Jennifer Brown is the author of acclaimed young adult novels, Hate List, Bitter End, Perfect Escape, Thousand Words, and Torn Away. Her debut novel, Hate List, received three starred reviews and was selected as an ALA Best Book for Young Adults, a VOYA "Perfect Ten," and a School Library Journal Best Book of the Year. Bitter End received starred reviews from Publishers Weekly and VOYA and is listed on the YALSA 2012 Best Fiction for Young Adults list.
Jennifer's debut middle grade novel, Life on Mars, was released in 2014, and her second middle grade novel, How Lunchbox Jones Saved Me from Robots, Traitors, and Missy the Cruel will be released in summer 2015. She also writes women's fiction under the name Jennifer Scott. Visit her at www.JenniferScottAuthor.com
Where I'm From and Where I've Been:
I grew up in a Kansas City-area suburb called Lee's Summit, and am proud of my rural Midwest heritage. There is a lot of adventure here. Growing up, we spent lots of time battling sweat bees and playing King of the Mountain on a family farm, building pretend worlds with neighborhood friends, and setting out on long, sibling-battling road trips. I believe that those were the moments that helped me develop an imagination that could sweep me away. To this day, I love adventure, and am easily talked into hurtling myself down rivers in rafts and down mountains on bicycles.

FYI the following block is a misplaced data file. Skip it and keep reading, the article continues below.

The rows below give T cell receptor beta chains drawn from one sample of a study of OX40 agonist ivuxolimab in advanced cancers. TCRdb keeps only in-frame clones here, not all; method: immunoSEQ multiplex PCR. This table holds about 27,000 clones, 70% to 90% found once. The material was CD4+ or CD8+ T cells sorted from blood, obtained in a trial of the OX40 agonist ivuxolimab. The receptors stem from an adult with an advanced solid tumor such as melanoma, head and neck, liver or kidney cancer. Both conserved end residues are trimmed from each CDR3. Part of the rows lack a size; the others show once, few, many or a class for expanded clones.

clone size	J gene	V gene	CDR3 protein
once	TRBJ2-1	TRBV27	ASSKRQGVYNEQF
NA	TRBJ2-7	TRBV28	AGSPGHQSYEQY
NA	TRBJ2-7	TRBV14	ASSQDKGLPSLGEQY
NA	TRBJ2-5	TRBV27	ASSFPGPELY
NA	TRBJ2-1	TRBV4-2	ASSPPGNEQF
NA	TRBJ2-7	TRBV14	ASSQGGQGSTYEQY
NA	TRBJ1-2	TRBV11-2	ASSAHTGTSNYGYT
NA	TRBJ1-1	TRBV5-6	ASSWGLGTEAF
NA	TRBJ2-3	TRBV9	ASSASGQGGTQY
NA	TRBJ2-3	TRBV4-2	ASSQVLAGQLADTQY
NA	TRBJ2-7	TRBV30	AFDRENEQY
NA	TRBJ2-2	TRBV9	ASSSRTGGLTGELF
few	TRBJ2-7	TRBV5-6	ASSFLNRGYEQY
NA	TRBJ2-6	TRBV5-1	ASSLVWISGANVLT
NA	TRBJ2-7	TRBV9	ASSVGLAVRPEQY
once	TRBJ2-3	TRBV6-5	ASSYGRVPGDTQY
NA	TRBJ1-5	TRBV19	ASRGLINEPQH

I've pretty much always been a dreamer. As a little girl, I would line up my dolls and stuffed animals on the stairs and "teach" them. I had imaginary friends (which was good because we moved pretty often and I regularly found myself with few real ones). I would hold long, out-loud "conversations" with those imaginary friends. I didn't realize it at the time, but I was telling them stories, and it was my favorite pastime.
I never wanted to be a writer (I was going to be a teacher), but I was always writing. My first story was a short story, written in 4th grade. It was two pages long, hand-written, and my characters had names like Donna Shlieigermeigssterkks. I showed it to my grandma, who loved it so much she called my aunt on the phone and read it to her. I think it was at that moment that I learned to be proud to write.
Writing didn't turn into a dream until about 13 years ago when my husband, Scott, talked me into giving it a try. That's why every book I write is dedicated to Scott. Without him, there would be no stories.
The Path and The Plan:
Writing was my Grand Plan. It just took me a while to figure that out.